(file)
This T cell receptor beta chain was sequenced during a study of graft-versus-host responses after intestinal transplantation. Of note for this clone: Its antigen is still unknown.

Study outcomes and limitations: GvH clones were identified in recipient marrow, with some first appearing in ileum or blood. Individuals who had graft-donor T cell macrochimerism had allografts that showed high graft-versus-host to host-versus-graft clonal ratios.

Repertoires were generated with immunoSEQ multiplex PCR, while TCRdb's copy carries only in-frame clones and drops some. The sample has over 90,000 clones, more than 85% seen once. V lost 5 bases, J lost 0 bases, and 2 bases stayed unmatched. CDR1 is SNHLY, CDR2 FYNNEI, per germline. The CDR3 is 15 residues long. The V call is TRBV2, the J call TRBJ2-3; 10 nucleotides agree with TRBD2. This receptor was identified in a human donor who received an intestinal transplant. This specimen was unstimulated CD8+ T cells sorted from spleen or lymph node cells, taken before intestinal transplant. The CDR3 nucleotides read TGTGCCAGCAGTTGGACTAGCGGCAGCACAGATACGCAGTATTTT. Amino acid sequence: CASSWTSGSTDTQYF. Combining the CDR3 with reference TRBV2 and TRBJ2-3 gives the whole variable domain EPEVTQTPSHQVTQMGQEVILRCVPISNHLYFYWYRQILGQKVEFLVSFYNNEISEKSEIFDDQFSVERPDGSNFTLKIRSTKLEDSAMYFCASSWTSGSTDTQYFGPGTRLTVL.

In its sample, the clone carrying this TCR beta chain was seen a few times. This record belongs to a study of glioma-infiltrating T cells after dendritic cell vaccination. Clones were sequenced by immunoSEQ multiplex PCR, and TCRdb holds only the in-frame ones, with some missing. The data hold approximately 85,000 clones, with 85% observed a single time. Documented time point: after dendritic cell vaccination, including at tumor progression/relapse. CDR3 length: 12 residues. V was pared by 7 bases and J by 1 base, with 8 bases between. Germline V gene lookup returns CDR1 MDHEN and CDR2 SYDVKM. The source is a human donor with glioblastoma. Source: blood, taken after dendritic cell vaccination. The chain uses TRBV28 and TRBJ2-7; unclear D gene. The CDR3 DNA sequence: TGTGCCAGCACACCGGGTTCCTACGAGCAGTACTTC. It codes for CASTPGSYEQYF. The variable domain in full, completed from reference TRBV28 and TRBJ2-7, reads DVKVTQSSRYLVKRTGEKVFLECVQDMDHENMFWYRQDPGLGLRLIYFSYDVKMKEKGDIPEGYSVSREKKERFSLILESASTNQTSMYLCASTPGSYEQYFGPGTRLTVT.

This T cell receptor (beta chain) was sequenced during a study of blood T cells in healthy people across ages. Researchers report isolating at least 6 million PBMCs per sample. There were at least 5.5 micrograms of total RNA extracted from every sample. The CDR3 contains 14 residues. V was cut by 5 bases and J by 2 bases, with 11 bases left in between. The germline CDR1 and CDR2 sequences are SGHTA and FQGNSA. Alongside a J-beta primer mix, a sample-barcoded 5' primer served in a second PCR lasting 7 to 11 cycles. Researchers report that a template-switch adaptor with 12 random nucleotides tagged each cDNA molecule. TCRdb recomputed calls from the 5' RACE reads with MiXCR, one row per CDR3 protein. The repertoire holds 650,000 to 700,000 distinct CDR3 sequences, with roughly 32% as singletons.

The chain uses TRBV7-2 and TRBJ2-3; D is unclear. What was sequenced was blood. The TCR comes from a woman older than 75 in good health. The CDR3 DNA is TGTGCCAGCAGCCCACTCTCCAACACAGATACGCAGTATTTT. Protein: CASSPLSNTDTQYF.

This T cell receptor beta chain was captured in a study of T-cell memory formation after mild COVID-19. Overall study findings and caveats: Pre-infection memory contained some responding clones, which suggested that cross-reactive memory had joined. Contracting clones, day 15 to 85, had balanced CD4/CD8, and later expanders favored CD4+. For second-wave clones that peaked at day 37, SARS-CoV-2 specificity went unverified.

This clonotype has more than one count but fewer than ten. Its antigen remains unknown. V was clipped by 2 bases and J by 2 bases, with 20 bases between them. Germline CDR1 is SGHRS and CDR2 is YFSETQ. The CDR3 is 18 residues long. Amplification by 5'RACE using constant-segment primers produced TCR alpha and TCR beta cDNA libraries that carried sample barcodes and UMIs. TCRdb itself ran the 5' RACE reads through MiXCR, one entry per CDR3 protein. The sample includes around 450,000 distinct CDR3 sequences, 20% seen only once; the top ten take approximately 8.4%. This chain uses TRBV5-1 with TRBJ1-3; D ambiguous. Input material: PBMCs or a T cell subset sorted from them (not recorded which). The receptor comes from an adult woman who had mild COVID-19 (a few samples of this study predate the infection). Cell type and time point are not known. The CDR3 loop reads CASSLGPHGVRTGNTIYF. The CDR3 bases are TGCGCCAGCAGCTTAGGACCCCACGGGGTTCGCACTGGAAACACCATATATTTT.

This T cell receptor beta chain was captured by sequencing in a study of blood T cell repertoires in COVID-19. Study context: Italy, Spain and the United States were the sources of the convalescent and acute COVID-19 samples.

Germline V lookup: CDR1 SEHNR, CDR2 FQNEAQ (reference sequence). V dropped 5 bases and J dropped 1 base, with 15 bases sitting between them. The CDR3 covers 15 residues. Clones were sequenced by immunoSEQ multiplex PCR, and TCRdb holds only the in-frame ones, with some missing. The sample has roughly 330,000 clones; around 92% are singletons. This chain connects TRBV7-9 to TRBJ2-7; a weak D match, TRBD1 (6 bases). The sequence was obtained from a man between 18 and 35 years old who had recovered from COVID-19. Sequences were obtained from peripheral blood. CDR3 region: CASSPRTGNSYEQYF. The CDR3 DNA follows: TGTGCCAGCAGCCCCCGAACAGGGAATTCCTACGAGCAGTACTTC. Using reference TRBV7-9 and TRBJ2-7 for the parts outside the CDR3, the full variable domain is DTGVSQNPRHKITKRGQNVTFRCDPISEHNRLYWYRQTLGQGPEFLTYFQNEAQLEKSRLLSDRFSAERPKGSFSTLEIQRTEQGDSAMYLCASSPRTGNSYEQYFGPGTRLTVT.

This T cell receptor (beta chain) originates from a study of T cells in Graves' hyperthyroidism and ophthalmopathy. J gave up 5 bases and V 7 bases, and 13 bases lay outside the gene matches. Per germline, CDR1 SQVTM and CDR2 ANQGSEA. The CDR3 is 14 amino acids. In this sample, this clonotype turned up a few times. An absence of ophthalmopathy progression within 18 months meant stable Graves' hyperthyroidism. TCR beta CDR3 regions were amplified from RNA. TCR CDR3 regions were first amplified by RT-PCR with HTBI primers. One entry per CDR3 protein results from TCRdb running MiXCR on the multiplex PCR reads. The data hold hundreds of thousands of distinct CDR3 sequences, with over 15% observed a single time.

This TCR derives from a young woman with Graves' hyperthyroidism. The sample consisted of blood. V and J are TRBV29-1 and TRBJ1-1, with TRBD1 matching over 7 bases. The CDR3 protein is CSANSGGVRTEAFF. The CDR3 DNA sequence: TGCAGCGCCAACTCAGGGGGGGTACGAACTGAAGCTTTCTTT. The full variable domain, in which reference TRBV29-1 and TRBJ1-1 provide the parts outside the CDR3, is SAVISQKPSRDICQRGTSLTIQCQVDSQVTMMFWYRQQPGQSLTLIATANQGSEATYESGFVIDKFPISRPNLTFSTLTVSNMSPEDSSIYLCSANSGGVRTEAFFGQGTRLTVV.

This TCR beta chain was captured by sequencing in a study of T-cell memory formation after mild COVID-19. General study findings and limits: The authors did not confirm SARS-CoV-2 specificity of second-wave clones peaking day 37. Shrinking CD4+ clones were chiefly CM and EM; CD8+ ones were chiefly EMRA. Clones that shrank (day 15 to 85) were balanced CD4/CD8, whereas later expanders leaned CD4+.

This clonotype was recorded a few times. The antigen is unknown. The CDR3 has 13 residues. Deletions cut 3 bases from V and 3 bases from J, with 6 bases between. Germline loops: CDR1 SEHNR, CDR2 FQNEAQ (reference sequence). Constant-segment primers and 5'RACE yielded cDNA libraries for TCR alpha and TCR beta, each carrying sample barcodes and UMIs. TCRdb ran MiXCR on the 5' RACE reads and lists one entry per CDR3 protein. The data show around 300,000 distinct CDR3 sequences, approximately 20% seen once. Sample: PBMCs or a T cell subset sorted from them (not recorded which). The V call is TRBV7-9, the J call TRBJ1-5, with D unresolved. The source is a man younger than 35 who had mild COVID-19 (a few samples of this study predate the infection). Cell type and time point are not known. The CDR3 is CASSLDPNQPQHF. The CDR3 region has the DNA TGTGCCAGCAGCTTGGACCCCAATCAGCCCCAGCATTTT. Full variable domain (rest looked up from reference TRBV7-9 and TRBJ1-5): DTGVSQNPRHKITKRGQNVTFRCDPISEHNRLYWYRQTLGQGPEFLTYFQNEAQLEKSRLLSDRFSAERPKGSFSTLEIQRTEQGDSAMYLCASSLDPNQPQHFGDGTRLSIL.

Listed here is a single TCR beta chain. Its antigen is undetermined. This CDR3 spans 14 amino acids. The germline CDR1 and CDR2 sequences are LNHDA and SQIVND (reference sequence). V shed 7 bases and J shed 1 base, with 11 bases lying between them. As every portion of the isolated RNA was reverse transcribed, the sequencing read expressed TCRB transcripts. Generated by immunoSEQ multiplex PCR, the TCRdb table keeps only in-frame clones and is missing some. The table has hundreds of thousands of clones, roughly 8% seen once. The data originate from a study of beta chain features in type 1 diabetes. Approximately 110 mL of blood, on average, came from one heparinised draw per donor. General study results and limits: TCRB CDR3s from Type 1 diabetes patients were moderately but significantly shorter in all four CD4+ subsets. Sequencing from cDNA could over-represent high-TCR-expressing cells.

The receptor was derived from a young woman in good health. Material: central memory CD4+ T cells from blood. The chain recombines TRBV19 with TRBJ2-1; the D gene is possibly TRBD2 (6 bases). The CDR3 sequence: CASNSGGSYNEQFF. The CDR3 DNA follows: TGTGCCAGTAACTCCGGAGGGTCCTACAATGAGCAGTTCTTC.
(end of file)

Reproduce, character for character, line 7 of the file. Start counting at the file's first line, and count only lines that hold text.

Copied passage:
This T cell receptor beta chain was captured in a study of T-cell memory formation after mild COVID-19. Overall study findings and caveats: Pre-infection memory contained some responding clones, which suggested that cross-reactive memory had joined. Contracting clones, day 15 to 85, had balanced CD4/CD8, and later expanders favored CD4+. For second-wave clones that peaked at day 37, SARS-CoV-2 specificity went unverified.